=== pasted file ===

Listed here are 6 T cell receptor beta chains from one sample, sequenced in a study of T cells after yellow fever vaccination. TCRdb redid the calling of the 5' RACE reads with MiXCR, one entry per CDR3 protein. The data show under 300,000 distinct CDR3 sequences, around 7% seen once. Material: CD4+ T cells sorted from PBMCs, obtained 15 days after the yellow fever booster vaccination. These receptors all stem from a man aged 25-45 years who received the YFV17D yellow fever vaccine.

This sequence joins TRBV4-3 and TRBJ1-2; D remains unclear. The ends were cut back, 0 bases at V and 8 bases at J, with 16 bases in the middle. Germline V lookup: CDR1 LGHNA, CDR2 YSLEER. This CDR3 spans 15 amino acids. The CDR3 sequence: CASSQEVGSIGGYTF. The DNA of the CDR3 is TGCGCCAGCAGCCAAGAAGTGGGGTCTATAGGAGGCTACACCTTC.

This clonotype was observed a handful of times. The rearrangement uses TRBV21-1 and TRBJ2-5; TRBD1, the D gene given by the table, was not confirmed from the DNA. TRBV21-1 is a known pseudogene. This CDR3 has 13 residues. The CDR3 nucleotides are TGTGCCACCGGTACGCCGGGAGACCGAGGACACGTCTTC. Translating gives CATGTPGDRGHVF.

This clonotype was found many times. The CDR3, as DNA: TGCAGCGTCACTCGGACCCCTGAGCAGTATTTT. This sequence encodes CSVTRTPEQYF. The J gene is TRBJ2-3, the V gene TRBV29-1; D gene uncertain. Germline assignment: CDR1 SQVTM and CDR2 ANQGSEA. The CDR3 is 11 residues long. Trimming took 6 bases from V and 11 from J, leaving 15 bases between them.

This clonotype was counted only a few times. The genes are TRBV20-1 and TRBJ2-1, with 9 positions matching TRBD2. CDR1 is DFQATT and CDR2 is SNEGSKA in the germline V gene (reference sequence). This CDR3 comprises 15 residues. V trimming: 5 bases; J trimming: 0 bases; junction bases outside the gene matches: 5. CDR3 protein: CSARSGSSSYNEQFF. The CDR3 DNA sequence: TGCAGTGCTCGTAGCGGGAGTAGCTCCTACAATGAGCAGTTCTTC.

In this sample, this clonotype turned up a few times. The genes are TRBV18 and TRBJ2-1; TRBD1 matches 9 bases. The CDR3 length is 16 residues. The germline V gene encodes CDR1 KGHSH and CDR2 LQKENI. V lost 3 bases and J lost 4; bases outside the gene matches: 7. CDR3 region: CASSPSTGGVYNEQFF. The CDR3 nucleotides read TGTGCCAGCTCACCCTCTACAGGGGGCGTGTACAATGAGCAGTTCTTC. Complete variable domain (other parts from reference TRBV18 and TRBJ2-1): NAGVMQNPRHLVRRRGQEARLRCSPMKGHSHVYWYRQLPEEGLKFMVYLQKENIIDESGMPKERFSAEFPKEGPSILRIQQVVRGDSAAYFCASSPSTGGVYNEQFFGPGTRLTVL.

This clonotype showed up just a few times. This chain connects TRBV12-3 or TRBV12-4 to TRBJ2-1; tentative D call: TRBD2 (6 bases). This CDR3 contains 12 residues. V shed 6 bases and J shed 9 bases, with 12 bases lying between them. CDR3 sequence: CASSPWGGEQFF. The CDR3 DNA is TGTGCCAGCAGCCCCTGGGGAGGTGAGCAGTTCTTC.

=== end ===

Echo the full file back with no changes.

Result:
Listed here are 6 T cell receptor beta chains from one sample, sequenced in a study of T cells after yellow fever vaccination. TCRdb redid the calling of the 5' RACE reads with MiXCR, one entry per CDR3 protein. The data show under 300,000 distinct CDR3 sequences, around 7% seen once. Material: CD4+ T cells sorted from PBMCs, obtained 15 days after the yellow fever booster vaccination. These receptors all stem from a man aged 25-45 years who received the YFV17D yellow fever vaccine.

This sequence joins TRBV4-3 and TRBJ1-2; D remains unclear. The ends were cut back, 0 bases at V and 8 bases at J, with 16 bases in the middle. Germline V lookup: CDR1 LGHNA, CDR2 YSLEER. This CDR3 spans 15 amino acids. The CDR3 sequence: CASSQEVGSIGGYTF. The DNA of the CDR3 is TGCGCCAGCAGCCAAGAAGTGGGGTCTATAGGAGGCTACACCTTC.

This clonotype was observed a handful of times. The rearrangement uses TRBV21-1 and TRBJ2-5; TRBD1, the D gene given by the table, was not confirmed from the DNA. TRBV21-1 is a known pseudogene. This CDR3 has 13 residues. The CDR3 nucleotides are TGTGCCACCGGTACGCCGGGAGACCGAGGACACGTCTTC. Translating gives CATGTPGDRGHVF.

This clonotype was found many times. The CDR3, as DNA: TGCAGCGTCACTCGGACCCCTGAGCAGTATTTT. This sequence encodes CSVTRTPEQYF. The J gene is TRBJ2-3, the V gene TRBV29-1; D gene uncertain. Germline assignment: CDR1 SQVTM and CDR2 ANQGSEA. The CDR3 is 11 residues long. Trimming took 6 bases from V and 11 from J, leaving 15 bases between them.

This clonotype was counted only a few times. The genes are TRBV20-1 and TRBJ2-1, with 9 positions matching TRBD2. CDR1 is DFQATT and CDR2 is SNEGSKA in the germline V gene (reference sequence). This CDR3 comprises 15 residues. V trimming: 5 bases; J trimming: 0 bases; junction bases outside the gene matches: 5. CDR3 protein: CSARSGSSSYNEQFF. The CDR3 DNA sequence: TGCAGTGCTCGTAGCGGGAGTAGCTCCTACAATGAGCAGTTCTTC.

In this sample, this clonotype turned up a few times. The genes are TRBV18 and TRBJ2-1; TRBD1 matches 9 bases. The CDR3 length is 16 residues. The germline V gene encodes CDR1 KGHSH and CDR2 LQKENI. V lost 3 bases and J lost 4; bases outside the gene matches: 7. CDR3 region: CASSPSTGGVYNEQFF. The CDR3 nucleotides read TGTGCCAGCTCACCCTCTACAGGGGGCGTGTACAATGAGCAGTTCTTC. Complete variable domain (other parts from reference TRBV18 and TRBJ2-1): NAGVMQNPRHLVRRRGQEARLRCSPMKGHSHVYWYRQLPEEGLKFMVYLQKENIIDESGMPKERFSAEFPKEGPSILRIQQVVRGDSAAYFCASSPSTGGVYNEQFFGPGTRLTVL.

This clonotype showed up just a few times. This chain connects TRBV12-3 or TRBV12-4 to TRBJ2-1; tentative D call: TRBD2 (6 bases). This CDR3 contains 12 residues. V shed 6 bases and J shed 9 bases, with 12 bases lying between them. CDR3 sequence: CASSPWGGEQFF. The CDR3 DNA is TGTGCCAGCAGCCCCTGGGGAGGTGAGCAGTTCTTC.